Georgian architecture(redirected from Georgian Revival architecture)
Also found in: Dictionary.
Related to Georgian Revival architecture: Colonial Revival architecture
Georgian architecture.It includes several trends in English architecture that were predominant during the reigns (1714–1830) of George I, George II, George III, and George IV. The first half of the period (c.1710–c.1760) was dominated by Neo-Palladianism (see PalladioPalladio, Andrea
, 1508–80, Italian architect of the Renaissance. Originally a stonemason, he was trained as an architect in Vicenza, and later in Rome he examined the remains of Roman architecture.
..... Click the link for more information. ). Colin Campbell, with his first publication of the Vitruvius Britannicus in 1715, inspired the patron-architect Richard Boyle, earl of Burlington, and his protégé, William Kent, to return to a classicizing form of architecture, based on the works of Inigo Jones and Palladio. Campbell's Mereworth Castle, Kent (1723), is an outstanding example of this style. Another exponent of Palladian theory was Giacomo Leoni (1688–1746), who published an edition of the Architecture of A. Palladio in Four Books (c.1716–c.1720). The Palladian tradition exerted an obvious and powerful influence throughout the Georgian period both in England and America. During the first half of the 18th cent. there was a countercurrent of baroque architecture stemming from buildings by Sir Christopher Wren and carried on by Sir John Vanbrugh, Nicholas Hawksmoor, and James Gibbs. From the second half of the 18th cent. new archaeological discoveries in Greece and Italy led architects to draw freely from antiquity and other sources (see classic revivalclassic revival,
widely diffused phase of taste (known as neoclassic) which influenced architecture and the arts in Europe and the United States during the last years of the 18th and the first half of the 19th cent.
..... Click the link for more information. ). Neoclassicism had for its principal exponents Sir William Chambers, Robert Adam, George Dance II, and Sir John Soane. A vast increase in population and the birth of industrialism brought an increasing demand for formal mansions for the aristocracy and for dwelling houses for the middle classes. A purely English type of dwelling, somewhat standardized as to plan and materials, was produced for the needs of town and country. The use of brick had become common under William of Orange (William III), as an element of Dutch influence. The red brick house, with courses and cornices of white stone and trimmings of white painted woodwork, is what is popularly termed the Georgian style. New types of public, commercial, civic, and governmental architecture arose, examples of which are Queensberry House by Giacomo Leoni; the Old Admiralty, Whitehall, by Thomas Ripley; the treasury and Horse Guards buildings, by William Kent; Somerset House, by Sir William Chambers; the Bank of England, by Sir John Soane; and monumental street groupings, such as those by John Wood and his son at Bath and by the Adam brothers in London. Among notable churches are St. Martin-in-the-Fields and St. Mary-le-Strand, both by James Gibbs; other important architects of the period were James Gandon and Henry Holland. American buildings and arts of the period, which closely resemble their English prototypes, are also usually designated as Georgian.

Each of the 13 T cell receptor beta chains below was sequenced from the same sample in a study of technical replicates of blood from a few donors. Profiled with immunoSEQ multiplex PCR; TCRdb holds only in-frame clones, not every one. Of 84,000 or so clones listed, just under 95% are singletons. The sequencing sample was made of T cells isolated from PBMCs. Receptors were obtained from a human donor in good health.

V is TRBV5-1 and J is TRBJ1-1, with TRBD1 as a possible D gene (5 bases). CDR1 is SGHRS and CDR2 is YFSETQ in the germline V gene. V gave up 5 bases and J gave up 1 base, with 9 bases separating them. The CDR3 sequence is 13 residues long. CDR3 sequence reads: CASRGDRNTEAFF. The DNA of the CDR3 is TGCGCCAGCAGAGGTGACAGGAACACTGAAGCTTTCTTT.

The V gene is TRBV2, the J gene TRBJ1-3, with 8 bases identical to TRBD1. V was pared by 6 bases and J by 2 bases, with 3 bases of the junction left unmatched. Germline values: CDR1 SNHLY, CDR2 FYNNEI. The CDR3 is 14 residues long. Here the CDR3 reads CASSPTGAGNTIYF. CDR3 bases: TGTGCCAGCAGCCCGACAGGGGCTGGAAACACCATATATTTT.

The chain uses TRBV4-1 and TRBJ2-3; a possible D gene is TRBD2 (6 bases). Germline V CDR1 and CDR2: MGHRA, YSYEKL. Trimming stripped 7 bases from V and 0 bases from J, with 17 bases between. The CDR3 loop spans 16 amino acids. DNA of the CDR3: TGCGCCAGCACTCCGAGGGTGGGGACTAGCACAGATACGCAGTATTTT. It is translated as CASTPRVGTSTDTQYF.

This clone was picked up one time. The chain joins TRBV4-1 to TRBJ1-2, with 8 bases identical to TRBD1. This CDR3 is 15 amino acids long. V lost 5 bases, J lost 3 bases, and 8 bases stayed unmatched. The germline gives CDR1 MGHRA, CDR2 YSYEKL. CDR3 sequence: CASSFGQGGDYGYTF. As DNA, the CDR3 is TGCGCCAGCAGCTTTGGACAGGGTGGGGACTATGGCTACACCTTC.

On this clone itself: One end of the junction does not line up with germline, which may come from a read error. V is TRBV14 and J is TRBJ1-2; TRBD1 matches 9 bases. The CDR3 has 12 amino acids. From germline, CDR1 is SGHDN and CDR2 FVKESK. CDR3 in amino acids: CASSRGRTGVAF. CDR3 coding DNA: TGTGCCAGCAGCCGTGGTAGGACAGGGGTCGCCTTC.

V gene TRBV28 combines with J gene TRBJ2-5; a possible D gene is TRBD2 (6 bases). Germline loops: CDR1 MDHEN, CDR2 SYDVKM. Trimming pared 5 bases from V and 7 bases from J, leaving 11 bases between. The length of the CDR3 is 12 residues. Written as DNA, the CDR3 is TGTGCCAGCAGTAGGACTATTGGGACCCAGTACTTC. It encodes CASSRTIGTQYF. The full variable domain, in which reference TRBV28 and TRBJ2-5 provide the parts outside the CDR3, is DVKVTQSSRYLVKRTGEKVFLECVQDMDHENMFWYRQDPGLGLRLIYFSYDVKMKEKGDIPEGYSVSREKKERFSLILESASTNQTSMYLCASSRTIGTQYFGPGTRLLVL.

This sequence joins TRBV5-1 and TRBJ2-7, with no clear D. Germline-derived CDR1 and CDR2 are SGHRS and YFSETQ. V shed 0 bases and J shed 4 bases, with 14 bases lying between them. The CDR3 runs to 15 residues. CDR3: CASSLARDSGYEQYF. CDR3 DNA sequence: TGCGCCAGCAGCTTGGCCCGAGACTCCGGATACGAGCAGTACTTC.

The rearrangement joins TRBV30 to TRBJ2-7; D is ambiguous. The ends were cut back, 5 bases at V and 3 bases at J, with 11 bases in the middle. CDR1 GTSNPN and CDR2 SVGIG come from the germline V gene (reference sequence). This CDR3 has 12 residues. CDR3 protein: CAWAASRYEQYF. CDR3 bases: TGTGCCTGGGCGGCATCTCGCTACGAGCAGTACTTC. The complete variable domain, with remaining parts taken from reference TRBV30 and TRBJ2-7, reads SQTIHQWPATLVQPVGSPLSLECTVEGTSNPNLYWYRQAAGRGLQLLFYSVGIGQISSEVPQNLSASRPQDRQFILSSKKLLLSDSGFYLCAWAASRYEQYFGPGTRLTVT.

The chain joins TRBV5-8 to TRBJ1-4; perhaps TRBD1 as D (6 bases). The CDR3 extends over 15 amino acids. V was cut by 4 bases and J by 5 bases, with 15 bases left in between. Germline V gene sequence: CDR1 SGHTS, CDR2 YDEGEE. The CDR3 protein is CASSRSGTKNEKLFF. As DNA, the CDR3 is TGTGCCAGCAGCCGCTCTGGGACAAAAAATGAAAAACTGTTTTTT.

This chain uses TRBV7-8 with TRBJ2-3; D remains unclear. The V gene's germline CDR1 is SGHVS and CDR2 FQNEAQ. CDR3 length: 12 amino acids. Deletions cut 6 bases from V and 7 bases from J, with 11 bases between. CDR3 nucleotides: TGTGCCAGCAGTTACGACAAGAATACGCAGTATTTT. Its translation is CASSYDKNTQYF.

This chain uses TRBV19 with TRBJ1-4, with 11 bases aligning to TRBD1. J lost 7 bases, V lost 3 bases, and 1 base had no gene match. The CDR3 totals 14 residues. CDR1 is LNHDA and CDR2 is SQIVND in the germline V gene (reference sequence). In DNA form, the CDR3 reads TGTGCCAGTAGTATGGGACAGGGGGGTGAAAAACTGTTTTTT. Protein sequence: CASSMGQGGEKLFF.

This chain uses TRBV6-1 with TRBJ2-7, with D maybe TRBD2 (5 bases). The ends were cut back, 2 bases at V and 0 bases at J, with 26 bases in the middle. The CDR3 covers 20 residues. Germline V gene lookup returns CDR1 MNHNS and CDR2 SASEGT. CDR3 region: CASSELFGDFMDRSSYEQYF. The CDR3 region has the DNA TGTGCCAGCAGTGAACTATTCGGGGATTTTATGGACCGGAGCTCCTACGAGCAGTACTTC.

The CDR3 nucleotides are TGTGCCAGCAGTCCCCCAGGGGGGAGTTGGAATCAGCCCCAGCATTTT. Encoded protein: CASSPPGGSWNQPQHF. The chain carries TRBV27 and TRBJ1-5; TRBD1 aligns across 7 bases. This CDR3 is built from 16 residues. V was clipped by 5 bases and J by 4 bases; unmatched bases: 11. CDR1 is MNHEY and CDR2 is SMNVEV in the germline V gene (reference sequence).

See J. Harris, Georgian Country Houses (1968); J. Summerson, Architecture in Britain 1530–1830 (3d ed. 1958) and Georgian London (1962, repr. 1970).
A formal arrangement of parts within a symmetrical composition and enriched Classical detail characterize this style. The simple facade is often emphasized by a projecting pediment, with colossal pilasters and a Palladian window. It often includes dormers, and the entrances ornately decorated with transoms or fanlights over the doors. The style was transmitted through architectural pattern books.